Thursday, March 7, 2013

Stephen Olson's deposition and the mysterious HIPAA forms

One of the puzzles that I have repeatedly tried to get the University of Minnesota to investigate, without any success, concerns possible privacy violations for psychiatric research subjects -- specifically, the absence of a signed HIPAA form in Dan Markingson's medical file, the mysterious emergence of a signed HIPAA form a number of years later, and a duplicate unsigned form in the chart of a another CAFE study subject.  (For background, see here and here.)  Where did this mysterious document for Markingson come from?  Why was it not produced during the lawsuit?  Were the privacy rights of other psychiatric subjects violated?  These are important, pressing issues -- not least because HIPAA violations are federal crimes. Yet no one at the university will look into the issue.

To see how suspicious this refusal to investigate is, it is worth looking at the following excerpt from the deposition of Stephen Olson in the lawsuit brought against the university by Mary Weiss.  I won't comment on the factual errors in the deposition, except to note that federal HIPAA regulations were in place at the time that Markingson was enrolled in the CAFE study.



Q.  And someone conducting research with human subjects and trained by the University of Minnesota and supervised by the IRB and Dr. Schulz, how many signatures and what kinds of signatures do you need to get a study subject enrolled?

MR. GROSS:  Objection, form.

MR. ALSOP:  It's vague and ambiguous also.  Go ahead.

A.   I think the patient needs to sign the consent form, the informed consent document, and  currently patients also sign a separate document that contains language about protected  health information and how it will be used, but  I don't believe at the time that Dan entered the CAFE study that a separate document was required.  I believe that that protected health information was incorporated into the informed consent document.

Q  Isn't it in fact the case that Dan was supposed  to sign a HIPA authorization and he never was asked to do so and never did so in your study?

MR. ALSOP:  It's a multiple question, vague and ambiguous.  Go ahead, Doctor.

A.   I'm not aware that there were any documentation failures like that, no.

Q.   (BY DR. BARDEN)  Did anyone in your CAFE study sign a HIPA authorization form?

A.   I don't know.

Q.   So you don't know if Dan was the only one who did not sign a HIPA authorization?

A.   I don't know.

Q.   Do you know what the University rules are with regard to conducting research when a subject has not signed a HIPA authorization form.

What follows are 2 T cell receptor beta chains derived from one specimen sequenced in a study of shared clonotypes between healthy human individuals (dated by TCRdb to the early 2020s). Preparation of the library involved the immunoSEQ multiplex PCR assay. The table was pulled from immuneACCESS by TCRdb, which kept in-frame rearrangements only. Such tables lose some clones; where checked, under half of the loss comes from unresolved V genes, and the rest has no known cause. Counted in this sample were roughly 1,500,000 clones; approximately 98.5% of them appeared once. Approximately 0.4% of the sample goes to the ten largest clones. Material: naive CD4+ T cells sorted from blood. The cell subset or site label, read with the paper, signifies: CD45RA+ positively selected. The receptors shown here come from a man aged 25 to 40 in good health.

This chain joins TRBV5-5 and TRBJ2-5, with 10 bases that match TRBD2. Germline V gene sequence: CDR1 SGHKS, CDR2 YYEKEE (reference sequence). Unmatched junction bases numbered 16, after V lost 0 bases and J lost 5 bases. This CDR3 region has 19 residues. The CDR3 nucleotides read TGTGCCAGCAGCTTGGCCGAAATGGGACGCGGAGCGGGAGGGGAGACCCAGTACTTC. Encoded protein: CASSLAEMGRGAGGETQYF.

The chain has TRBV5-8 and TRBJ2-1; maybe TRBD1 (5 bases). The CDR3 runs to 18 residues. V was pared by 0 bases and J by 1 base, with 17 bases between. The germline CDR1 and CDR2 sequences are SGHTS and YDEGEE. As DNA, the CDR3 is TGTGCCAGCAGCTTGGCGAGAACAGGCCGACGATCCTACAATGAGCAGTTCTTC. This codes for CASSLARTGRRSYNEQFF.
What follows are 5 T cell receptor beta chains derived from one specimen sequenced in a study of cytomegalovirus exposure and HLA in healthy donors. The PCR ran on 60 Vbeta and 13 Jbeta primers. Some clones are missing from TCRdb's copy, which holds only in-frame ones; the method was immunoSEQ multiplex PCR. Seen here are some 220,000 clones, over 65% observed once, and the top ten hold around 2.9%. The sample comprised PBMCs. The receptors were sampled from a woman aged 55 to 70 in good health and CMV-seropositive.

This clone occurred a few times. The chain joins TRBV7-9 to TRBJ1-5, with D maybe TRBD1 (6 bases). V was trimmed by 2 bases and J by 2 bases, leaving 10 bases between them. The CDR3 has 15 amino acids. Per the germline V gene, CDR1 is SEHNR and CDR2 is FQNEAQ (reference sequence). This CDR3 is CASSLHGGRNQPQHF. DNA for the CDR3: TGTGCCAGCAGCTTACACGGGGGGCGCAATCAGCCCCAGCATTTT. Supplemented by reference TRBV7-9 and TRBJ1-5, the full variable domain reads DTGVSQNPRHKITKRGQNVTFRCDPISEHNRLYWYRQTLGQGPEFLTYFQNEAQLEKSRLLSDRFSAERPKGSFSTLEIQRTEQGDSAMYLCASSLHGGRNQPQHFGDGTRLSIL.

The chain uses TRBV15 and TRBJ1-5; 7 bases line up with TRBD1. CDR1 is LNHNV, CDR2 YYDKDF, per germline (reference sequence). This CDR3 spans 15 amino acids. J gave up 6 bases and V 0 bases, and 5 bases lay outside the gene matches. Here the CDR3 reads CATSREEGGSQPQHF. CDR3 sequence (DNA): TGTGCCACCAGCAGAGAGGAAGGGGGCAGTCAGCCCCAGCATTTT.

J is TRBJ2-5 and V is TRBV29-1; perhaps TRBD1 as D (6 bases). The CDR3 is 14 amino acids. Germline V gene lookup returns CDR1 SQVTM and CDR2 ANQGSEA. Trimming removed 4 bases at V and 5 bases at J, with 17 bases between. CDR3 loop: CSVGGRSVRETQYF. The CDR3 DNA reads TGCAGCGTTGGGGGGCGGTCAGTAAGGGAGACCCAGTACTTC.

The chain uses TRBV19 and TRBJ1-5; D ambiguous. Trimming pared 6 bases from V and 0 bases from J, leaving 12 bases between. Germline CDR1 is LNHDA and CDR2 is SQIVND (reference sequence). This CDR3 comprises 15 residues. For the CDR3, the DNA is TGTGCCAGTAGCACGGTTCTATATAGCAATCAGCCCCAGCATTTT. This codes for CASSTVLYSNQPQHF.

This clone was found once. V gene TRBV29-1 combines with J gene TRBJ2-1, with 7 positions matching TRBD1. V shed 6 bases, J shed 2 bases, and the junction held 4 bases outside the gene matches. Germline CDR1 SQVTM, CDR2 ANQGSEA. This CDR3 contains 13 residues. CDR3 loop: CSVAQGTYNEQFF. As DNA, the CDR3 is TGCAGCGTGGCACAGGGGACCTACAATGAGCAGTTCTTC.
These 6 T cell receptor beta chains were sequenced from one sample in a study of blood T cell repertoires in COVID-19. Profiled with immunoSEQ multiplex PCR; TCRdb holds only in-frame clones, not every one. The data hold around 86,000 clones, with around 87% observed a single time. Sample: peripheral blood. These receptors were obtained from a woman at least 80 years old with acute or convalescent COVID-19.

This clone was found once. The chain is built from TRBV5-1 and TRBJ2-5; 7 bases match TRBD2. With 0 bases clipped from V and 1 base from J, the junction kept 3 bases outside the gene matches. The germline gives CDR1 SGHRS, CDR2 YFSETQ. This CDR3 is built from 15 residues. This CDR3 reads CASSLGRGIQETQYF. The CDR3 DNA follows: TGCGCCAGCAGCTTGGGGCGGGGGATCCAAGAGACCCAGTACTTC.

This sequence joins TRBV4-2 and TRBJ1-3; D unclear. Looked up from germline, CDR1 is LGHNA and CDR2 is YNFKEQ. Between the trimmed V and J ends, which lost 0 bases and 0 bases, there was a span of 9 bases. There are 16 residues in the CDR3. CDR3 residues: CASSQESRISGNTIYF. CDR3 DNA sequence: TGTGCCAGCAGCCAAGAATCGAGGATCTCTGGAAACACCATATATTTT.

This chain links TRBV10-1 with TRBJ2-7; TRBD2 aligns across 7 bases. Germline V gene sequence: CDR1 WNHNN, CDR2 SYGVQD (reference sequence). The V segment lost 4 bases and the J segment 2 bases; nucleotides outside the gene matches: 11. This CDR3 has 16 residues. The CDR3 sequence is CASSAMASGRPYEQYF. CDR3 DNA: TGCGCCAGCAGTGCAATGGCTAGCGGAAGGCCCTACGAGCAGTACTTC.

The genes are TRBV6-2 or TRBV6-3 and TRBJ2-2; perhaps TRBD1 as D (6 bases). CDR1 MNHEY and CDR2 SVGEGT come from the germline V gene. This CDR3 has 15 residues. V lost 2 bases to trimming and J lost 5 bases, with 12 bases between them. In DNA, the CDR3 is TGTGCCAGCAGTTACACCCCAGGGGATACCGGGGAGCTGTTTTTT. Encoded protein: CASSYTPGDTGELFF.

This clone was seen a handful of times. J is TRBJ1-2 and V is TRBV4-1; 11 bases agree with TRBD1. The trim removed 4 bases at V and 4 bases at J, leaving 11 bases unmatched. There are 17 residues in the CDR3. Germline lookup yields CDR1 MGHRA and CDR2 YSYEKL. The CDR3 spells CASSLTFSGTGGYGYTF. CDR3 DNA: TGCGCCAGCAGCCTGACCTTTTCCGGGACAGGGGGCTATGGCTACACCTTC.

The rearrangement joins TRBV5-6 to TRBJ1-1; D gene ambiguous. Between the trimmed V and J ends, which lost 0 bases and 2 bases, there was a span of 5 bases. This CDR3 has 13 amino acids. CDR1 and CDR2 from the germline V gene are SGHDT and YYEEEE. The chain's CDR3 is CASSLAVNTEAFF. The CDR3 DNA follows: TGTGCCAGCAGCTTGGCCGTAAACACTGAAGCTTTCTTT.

A.   No, I don't know what the consequences are or the rules.

Q.   Do you think that would be a good thing to know before you do research with human subjects?

MR. ALSOP:  Object as argumentative.

Q   It's also irrelevant.  Go ahead, Doctor.

A.   Yes.  I always try to follow the appropriate documentation rules.  And if at the time that Dan entered the study we were required to have his signature on a separate HIPA document and we failed to do so, I  could have expected that when the IRB and the FDA inspected the program, I would have been informed of that.

Q.   And it's your understanding that Dan never during the entire time he was in your study, he never did sign a HIPA document?

A.   That's not my understanding.  I don't know.  I don't recall offhand what he signed or not.

Q.  Well, there is not in any of the documents we've been disclosed, in fact, there is a blank form.  So if there was a blank form in the file for a HIPA authorization that was never signed by anybody, would that help you to understand when you needed to do that?

MR. ALSOP:  Object as speculative, lacking foundation.

A.   Could you repeat the question?

Q.   If there was a blank HIPA form in the CAFE  documents that were disclosed to us with a place for people to sign that was never signed, would that help you understand when you needed to get a HIPA signature?

A.   Well, that would suggest that we in fact should have had a -- he should have signed that, yes.

Q.   Isn't that required by federal law and the University of Minnesota policy to have a study specific HIPA form approved by the IRB and signed by each subject?

MR. ALSOP:  Object to foundation.  Go ahead, Doctor, if you know.  Also multiple.

A.   Yeah, I believe that's correct.

Q.   (BY DR. BARDEN) Did you violate that rule in the CAFE study?

A.   I don't -- I don't have any -- I don't have any personal knowledge that we violated that.   Again, if I had -- if that were the case, I would be surprised that it hadn't been brought to my attention before, and maybe it has and I forgot about it.

1 comment:

  1. We have the IRB at the UMN that claims it's not their job to protect human subjects in clinical trials, we have the principal investigator that can't for the-the-life of him...remember whether Dan Markingson or any other human subject ever signed a HIPAA document...before..during...or after their participation in the CAFE' study...he also didn't know if the HIPAA regulations were even relevant yet at the time, didn't know how HIPAA would affect the subjects in the study if it was required...but he took all the required classes that the UMN says he should take!!!!course..did anyone actually see him there...or did he just sneak in and sign his name...and sneak out again. I think we all know the answer.

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